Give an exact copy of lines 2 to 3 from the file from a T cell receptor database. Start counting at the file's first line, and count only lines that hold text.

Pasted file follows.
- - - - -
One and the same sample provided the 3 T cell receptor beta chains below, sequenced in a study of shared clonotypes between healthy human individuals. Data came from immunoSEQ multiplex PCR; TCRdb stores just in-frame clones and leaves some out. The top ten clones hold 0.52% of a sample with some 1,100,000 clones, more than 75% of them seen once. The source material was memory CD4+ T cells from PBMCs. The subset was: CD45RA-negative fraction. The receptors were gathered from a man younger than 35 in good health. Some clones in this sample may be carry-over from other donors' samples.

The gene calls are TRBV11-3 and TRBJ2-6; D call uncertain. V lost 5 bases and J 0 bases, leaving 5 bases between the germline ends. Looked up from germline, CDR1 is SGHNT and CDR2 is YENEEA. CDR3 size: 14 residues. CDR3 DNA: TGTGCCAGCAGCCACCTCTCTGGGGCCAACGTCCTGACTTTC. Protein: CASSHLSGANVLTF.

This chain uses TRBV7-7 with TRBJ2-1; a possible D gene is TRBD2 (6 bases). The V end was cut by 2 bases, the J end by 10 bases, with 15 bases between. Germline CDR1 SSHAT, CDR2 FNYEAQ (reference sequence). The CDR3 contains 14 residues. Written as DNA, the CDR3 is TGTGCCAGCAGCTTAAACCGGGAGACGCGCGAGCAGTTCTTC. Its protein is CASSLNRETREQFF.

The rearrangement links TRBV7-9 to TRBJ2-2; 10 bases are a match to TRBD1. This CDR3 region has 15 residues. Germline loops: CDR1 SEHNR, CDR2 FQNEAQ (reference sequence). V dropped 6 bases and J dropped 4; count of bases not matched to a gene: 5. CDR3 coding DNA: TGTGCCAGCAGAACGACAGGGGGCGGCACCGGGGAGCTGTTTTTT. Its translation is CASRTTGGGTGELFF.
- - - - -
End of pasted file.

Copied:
The gene calls are TRBV11-3 and TRBJ2-6; D call uncertain. V lost 5 bases and J 0 bases, leaving 5 bases between the germline ends. Looked up from germline, CDR1 is SGHNT and CDR2 is YENEEA. CDR3 size: 14 residues. CDR3 DNA: TGTGCCAGCAGCCACCTCTCTGGGGCCAACGTCCTGACTTTC. Protein: CASSHLSGANVLTF.

This chain uses TRBV7-7 with TRBJ2-1; a possible D gene is TRBD2 (6 bases). The V end was cut by 2 bases, the J end by 10 bases, with 15 bases between. Germline CDR1 SSHAT, CDR2 FNYEAQ (reference sequence). The CDR3 contains 14 residues. Written as DNA, the CDR3 is TGTGCCAGCAGCTTAAACCGGGAGACGCGCGAGCAGTTCTTC. Its protein is CASSLNRETREQFF.